Generally, eligible personnel distinguishes themselves by sustained meritorious achievement while participating in aerial flight.

In other words, the achievements must stand out above and beyond what is normally expected of professional airmen.

The primary requirement is that the service member or civilian personnel must complete:

  • 20 flights lasting 2 or more hours;
  • 1 flight per theater per day.

Nonetheless, certain stipulations allow eligible personnel to earn the military award after just 14 flights.

The Aerial Achievement Medal is approved by local commanders, however, the mission must be approved by a Major Air Force Command (MAJCOMs).

The stylish award features an American bald eagle with its wings extending just beyond the brim of the medal.

Meanwhile, the eagle is seen clutching a cluster of 6 lightning bolts in its talons.

The wings extended are designed to reflect freedom while the 13 pointed stars allude to the original colonies of the United States.

#6. Air & Space Commendation Medal

air and space commendation medal

The Air & Space Commendation Medal is a mid-level award shared by both branches of the U.S. Armed Forces.

Moreover, the Commendation Medal is a type of award shared by all branches of the military.

Nonetheless, the United States Air Force was the last service branch to adopt a version of the award in 1958.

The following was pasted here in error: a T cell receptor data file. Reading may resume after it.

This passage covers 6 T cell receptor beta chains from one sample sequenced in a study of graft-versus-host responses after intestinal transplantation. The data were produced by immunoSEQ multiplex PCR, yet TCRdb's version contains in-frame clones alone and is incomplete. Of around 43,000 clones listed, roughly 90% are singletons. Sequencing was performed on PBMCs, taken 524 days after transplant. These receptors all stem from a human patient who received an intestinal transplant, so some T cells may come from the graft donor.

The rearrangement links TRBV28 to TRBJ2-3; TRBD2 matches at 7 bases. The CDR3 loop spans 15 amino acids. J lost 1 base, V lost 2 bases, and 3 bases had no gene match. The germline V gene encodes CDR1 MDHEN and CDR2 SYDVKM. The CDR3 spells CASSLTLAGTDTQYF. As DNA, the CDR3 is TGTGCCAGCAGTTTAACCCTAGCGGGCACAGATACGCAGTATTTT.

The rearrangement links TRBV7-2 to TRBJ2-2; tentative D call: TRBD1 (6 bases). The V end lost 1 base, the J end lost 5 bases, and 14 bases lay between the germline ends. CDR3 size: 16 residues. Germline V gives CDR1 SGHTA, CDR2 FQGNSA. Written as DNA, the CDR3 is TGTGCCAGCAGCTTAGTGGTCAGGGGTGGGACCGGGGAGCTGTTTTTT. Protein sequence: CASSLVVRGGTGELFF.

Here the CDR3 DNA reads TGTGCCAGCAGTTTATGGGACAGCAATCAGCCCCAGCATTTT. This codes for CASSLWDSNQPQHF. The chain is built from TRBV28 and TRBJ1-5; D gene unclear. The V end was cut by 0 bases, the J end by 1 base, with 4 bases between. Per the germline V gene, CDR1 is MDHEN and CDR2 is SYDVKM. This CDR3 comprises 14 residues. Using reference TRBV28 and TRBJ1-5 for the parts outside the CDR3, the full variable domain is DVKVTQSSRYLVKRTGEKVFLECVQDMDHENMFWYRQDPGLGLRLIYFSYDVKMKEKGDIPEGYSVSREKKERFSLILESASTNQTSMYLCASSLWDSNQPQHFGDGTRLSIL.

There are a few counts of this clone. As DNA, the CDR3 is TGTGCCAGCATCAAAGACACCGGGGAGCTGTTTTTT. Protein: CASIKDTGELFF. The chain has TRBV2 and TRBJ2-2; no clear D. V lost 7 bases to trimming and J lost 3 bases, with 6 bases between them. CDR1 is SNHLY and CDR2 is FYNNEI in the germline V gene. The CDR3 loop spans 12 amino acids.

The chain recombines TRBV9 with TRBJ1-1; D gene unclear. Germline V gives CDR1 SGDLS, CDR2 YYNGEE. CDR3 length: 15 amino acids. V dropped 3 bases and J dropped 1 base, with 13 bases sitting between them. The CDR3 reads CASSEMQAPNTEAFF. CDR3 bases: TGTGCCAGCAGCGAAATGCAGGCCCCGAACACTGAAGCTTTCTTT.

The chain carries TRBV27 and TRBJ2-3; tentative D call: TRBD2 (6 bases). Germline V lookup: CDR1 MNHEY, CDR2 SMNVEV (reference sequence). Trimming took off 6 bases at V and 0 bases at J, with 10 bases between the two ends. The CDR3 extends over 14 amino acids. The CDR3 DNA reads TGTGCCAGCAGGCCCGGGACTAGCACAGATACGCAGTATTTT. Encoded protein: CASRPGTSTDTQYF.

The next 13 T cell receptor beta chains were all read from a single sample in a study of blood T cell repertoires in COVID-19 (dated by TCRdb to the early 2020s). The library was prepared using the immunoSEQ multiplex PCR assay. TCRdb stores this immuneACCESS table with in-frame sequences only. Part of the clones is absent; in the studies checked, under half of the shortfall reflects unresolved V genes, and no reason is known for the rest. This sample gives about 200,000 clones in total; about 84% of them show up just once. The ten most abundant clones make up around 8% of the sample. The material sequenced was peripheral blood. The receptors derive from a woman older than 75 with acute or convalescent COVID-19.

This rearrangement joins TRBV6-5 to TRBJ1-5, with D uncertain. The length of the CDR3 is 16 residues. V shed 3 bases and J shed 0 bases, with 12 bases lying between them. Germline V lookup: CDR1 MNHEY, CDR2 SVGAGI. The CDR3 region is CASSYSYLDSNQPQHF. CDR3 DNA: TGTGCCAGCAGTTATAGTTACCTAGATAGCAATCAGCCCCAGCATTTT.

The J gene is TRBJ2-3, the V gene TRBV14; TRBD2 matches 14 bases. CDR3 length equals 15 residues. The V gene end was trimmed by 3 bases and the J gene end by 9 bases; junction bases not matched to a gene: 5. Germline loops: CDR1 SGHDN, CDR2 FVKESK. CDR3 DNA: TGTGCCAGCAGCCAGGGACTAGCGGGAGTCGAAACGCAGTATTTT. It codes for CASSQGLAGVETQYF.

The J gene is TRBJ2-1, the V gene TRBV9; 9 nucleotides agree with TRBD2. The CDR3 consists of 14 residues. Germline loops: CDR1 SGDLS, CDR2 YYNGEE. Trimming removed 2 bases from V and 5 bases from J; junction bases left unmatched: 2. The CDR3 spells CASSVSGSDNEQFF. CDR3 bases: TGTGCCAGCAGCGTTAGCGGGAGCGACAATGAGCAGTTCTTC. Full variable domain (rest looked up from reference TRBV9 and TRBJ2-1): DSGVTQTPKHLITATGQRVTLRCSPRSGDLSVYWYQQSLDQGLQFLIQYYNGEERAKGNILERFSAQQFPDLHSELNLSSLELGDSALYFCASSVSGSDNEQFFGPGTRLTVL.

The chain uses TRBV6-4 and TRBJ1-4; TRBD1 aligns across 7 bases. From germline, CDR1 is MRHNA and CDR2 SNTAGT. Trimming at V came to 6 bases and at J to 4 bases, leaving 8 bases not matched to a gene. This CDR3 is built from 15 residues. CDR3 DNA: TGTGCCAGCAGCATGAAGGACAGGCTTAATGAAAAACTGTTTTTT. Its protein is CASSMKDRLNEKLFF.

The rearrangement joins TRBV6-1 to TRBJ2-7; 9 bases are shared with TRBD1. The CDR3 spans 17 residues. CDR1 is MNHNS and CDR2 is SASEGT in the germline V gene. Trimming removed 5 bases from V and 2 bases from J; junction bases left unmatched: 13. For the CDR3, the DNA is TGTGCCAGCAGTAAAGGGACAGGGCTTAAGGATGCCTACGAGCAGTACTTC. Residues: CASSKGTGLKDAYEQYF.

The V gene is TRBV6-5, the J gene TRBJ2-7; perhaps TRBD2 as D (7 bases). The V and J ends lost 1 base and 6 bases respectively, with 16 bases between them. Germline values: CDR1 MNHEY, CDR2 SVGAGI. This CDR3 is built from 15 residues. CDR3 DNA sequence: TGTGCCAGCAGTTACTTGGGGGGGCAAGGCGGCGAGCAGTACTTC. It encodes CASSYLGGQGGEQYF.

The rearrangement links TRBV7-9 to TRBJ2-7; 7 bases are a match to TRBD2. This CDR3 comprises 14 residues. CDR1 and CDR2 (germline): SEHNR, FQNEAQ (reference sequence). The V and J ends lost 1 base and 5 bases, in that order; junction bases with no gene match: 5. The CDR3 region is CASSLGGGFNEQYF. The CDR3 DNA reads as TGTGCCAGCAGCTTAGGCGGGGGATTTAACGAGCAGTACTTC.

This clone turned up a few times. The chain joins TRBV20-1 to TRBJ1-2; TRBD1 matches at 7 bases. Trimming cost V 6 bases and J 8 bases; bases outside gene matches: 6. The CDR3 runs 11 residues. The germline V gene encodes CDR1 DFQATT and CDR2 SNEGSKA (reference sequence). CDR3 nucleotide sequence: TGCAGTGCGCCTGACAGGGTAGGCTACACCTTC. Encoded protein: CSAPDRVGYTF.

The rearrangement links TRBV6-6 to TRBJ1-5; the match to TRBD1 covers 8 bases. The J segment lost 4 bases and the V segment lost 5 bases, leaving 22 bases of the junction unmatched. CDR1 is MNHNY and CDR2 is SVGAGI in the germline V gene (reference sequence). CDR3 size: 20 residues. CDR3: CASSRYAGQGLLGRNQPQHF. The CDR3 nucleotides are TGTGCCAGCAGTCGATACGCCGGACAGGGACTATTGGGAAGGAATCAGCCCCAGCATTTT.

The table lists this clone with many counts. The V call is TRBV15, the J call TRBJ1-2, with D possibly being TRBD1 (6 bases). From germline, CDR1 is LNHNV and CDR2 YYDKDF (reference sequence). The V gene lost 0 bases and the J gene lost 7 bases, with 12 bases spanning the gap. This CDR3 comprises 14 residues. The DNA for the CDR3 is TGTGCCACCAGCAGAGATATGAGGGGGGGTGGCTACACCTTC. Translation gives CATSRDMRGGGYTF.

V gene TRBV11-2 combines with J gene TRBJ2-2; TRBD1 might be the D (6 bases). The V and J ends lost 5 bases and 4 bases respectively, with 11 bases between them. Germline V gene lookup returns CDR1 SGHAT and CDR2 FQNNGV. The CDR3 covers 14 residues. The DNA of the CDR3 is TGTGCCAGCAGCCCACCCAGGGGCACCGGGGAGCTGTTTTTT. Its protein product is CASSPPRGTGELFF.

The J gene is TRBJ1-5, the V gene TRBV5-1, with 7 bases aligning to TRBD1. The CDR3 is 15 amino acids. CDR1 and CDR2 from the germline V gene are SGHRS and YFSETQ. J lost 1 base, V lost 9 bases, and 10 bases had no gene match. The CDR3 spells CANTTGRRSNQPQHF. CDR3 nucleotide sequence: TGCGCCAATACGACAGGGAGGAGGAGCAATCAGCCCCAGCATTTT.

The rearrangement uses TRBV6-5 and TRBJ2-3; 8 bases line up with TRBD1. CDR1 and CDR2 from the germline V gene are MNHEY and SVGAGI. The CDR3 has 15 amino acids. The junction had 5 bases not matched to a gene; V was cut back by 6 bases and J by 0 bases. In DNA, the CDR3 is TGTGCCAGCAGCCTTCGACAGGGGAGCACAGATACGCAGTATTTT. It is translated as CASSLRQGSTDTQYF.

Previously, members of the Air Force were eligible for the Army Commendation Medal.

In general, the Commendation Medal is presented for sustained acts of heroism or meritorious service.

Often, qualifying service includes meritorious achievement and service, acts of courage (involving no voluntary risk of life), and sustained meritorious performance of duty.

In the past, approval of the Air & Space Force Commendation Medal is decided by an officer of the rank of Colonel or higher.

Therefore, the award is eligible to both American and foreign military personnel with a rank of O-6 or lower.

Recently, the USAF authorized the “V” device, “C” device, and “R” device to wear along with the medal and service ribbon.

The hexagonal medallion features a shield surmounted by an eagle superimposed over clouds.

Then, the shield features a pair of flyer’s wings along with a vertical baton with an eagle’s claws on each end.

Finally, behind the shield are 7 lighting bolts designed to represent the Department of Air Force Seal.

Multiple award winners proudly display bronze and silver oak leaf clusters on the service ribbon.

#7. Air & Space Achievement Medal

air and space achievement medal

The Achievement Medal is another military award shared by every service branch, including a 5th version offered for joint service by the DoD.

It’s designed to recognize outstanding achievement and meritorious service for conduct that falls just below the Commendation Medal.

In general, award authority is designated to local commanders, who exercise great discretion when deciding who and what deserves the Achievement Medal.

Still, there are certain criteria that military personnel must meet in order to qualify:

  • While engaged in military operations against an enemy of the United States;
  • While engaged in military operations involving conflict against an opposing foreign force; or